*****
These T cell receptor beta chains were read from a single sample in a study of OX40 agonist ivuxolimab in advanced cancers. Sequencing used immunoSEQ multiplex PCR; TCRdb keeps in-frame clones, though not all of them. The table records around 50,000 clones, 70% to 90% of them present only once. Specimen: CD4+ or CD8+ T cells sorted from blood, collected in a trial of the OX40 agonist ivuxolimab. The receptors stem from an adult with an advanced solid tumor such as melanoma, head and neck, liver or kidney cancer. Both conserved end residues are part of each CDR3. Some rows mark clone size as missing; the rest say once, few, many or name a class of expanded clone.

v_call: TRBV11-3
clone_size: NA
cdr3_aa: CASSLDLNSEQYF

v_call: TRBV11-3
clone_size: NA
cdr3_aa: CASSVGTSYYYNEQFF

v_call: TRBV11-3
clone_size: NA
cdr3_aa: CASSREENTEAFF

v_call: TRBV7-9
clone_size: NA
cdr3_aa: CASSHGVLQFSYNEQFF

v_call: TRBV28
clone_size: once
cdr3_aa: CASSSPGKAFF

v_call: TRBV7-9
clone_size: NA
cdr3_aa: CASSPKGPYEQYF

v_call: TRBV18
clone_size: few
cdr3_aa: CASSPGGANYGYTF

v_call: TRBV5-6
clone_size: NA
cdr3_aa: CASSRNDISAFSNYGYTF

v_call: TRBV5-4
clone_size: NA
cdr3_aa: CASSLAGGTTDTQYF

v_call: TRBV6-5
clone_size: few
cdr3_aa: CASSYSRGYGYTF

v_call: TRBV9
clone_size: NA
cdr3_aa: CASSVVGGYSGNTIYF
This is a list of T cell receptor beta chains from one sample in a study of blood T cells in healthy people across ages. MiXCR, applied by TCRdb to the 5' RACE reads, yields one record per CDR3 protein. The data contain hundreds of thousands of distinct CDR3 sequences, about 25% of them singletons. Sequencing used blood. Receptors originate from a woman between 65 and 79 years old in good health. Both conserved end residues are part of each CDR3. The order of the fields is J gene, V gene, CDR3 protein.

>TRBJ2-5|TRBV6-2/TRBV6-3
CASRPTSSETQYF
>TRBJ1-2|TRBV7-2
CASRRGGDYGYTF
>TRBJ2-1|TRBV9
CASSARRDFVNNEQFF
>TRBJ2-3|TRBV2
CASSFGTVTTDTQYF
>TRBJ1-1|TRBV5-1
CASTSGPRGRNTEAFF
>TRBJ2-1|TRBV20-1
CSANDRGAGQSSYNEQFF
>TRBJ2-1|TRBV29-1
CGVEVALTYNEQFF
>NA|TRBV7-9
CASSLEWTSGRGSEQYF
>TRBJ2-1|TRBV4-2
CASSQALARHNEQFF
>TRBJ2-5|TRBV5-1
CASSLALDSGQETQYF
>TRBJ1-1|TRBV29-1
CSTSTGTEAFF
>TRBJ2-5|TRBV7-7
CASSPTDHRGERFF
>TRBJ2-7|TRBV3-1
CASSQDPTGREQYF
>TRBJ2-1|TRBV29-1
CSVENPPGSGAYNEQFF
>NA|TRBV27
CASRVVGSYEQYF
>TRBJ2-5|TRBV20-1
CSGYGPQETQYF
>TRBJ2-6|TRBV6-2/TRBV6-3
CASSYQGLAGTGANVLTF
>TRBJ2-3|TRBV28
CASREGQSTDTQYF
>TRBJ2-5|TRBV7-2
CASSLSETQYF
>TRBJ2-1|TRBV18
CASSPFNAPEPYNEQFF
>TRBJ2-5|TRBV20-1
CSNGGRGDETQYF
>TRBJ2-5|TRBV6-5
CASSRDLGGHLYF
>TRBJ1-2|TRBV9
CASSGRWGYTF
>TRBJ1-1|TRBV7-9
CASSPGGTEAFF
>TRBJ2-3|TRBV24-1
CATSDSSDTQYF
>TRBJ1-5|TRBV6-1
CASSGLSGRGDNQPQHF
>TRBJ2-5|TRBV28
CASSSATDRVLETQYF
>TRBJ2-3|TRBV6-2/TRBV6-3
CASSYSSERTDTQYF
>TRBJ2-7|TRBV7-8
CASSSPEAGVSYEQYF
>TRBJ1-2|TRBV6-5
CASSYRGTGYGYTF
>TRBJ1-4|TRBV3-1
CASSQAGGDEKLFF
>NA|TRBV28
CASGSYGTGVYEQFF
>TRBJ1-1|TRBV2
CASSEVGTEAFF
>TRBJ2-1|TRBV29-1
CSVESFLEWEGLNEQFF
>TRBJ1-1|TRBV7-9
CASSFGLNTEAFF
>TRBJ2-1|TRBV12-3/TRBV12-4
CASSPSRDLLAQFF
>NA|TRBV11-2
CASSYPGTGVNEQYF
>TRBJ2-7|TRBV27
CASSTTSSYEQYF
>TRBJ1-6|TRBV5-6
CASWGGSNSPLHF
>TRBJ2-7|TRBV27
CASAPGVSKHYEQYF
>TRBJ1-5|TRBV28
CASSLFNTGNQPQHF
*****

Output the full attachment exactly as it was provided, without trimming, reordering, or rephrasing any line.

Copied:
These T cell receptor beta chains were read from a single sample in a study of OX40 agonist ivuxolimab in advanced cancers. Sequencing used immunoSEQ multiplex PCR; TCRdb keeps in-frame clones, though not all of them. The table records around 50,000 clones, 70% to 90% of them present only once. Specimen: CD4+ or CD8+ T cells sorted from blood, collected in a trial of the OX40 agonist ivuxolimab. The receptors stem from an adult with an advanced solid tumor such as melanoma, head and neck, liver or kidney cancer. Both conserved end residues are part of each CDR3. Some rows mark clone size as missing; the rest say once, few, many or name a class of expanded clone.

v_call: TRBV11-3
clone_size: NA
cdr3_aa: CASSLDLNSEQYF

v_call: TRBV11-3
clone_size: NA
cdr3_aa: CASSVGTSYYYNEQFF

v_call: TRBV11-3
clone_size: NA
cdr3_aa: CASSREENTEAFF

v_call: TRBV7-9
clone_size: NA
cdr3_aa: CASSHGVLQFSYNEQFF

v_call: TRBV28
clone_size: once
cdr3_aa: CASSSPGKAFF

v_call: TRBV7-9
clone_size: NA
cdr3_aa: CASSPKGPYEQYF

v_call: TRBV18
clone_size: few
cdr3_aa: CASSPGGANYGYTF

v_call: TRBV5-6
clone_size: NA
cdr3_aa: CASSRNDISAFSNYGYTF

v_call: TRBV5-4
clone_size: NA
cdr3_aa: CASSLAGGTTDTQYF

v_call: TRBV6-5
clone_size: few
cdr3_aa: CASSYSRGYGYTF

v_call: TRBV9
clone_size: NA
cdr3_aa: CASSVVGGYSGNTIYF
This is a list of T cell receptor beta chains from one sample in a study of blood T cells in healthy people across ages. MiXCR, applied by TCRdb to the 5' RACE reads, yields one record per CDR3 protein. The data contain hundreds of thousands of distinct CDR3 sequences, about 25% of them singletons. Sequencing used blood. Receptors originate from a woman between 65 and 79 years old in good health. Both conserved end residues are part of each CDR3. The order of the fields is J gene, V gene, CDR3 protein.

>TRBJ2-5|TRBV6-2/TRBV6-3
CASRPTSSETQYF
>TRBJ1-2|TRBV7-2
CASRRGGDYGYTF
>TRBJ2-1|TRBV9
CASSARRDFVNNEQFF
>TRBJ2-3|TRBV2
CASSFGTVTTDTQYF
>TRBJ1-1|TRBV5-1
CASTSGPRGRNTEAFF
>TRBJ2-1|TRBV20-1
CSANDRGAGQSSYNEQFF
>TRBJ2-1|TRBV29-1
CGVEVALTYNEQFF
>NA|TRBV7-9
CASSLEWTSGRGSEQYF
>TRBJ2-1|TRBV4-2
CASSQALARHNEQFF
>TRBJ2-5|TRBV5-1
CASSLALDSGQETQYF
>TRBJ1-1|TRBV29-1
CSTSTGTEAFF
>TRBJ2-5|TRBV7-7
CASSPTDHRGERFF
>TRBJ2-7|TRBV3-1
CASSQDPTGREQYF
>TRBJ2-1|TRBV29-1
CSVENPPGSGAYNEQFF
>NA|TRBV27
CASRVVGSYEQYF
>TRBJ2-5|TRBV20-1
CSGYGPQETQYF
>TRBJ2-6|TRBV6-2/TRBV6-3
CASSYQGLAGTGANVLTF
>TRBJ2-3|TRBV28
CASREGQSTDTQYF
>TRBJ2-5|TRBV7-2
CASSLSETQYF
>TRBJ2-1|TRBV18
CASSPFNAPEPYNEQFF
>TRBJ2-5|TRBV20-1
CSNGGRGDETQYF
>TRBJ2-5|TRBV6-5
CASSRDLGGHLYF
>TRBJ1-2|TRBV9
CASSGRWGYTF
>TRBJ1-1|TRBV7-9
CASSPGGTEAFF
>TRBJ2-3|TRBV24-1
CATSDSSDTQYF
>TRBJ1-5|TRBV6-1
CASSGLSGRGDNQPQHF
>TRBJ2-5|TRBV28
CASSSATDRVLETQYF
>TRBJ2-3|TRBV6-2/TRBV6-3
CASSYSSERTDTQYF
>TRBJ2-7|TRBV7-8
CASSSPEAGVSYEQYF
>TRBJ1-2|TRBV6-5
CASSYRGTGYGYTF
>TRBJ1-4|TRBV3-1
CASSQAGGDEKLFF
>NA|TRBV28
CASGSYGTGVYEQFF
>TRBJ1-1|TRBV2
CASSEVGTEAFF
>TRBJ2-1|TRBV29-1
CSVESFLEWEGLNEQFF
>TRBJ1-1|TRBV7-9
CASSFGLNTEAFF
>TRBJ2-1|TRBV12-3/TRBV12-4
CASSPSRDLLAQFF
>NA|TRBV11-2
CASSYPGTGVNEQYF
>TRBJ2-7|TRBV27
CASSTTSSYEQYF
>TRBJ1-6|TRBV5-6
CASWGGSNSPLHF
>TRBJ2-7|TRBV27
CASAPGVSKHYEQYF
>TRBJ1-5|TRBV28
CASSLFNTGNQPQHF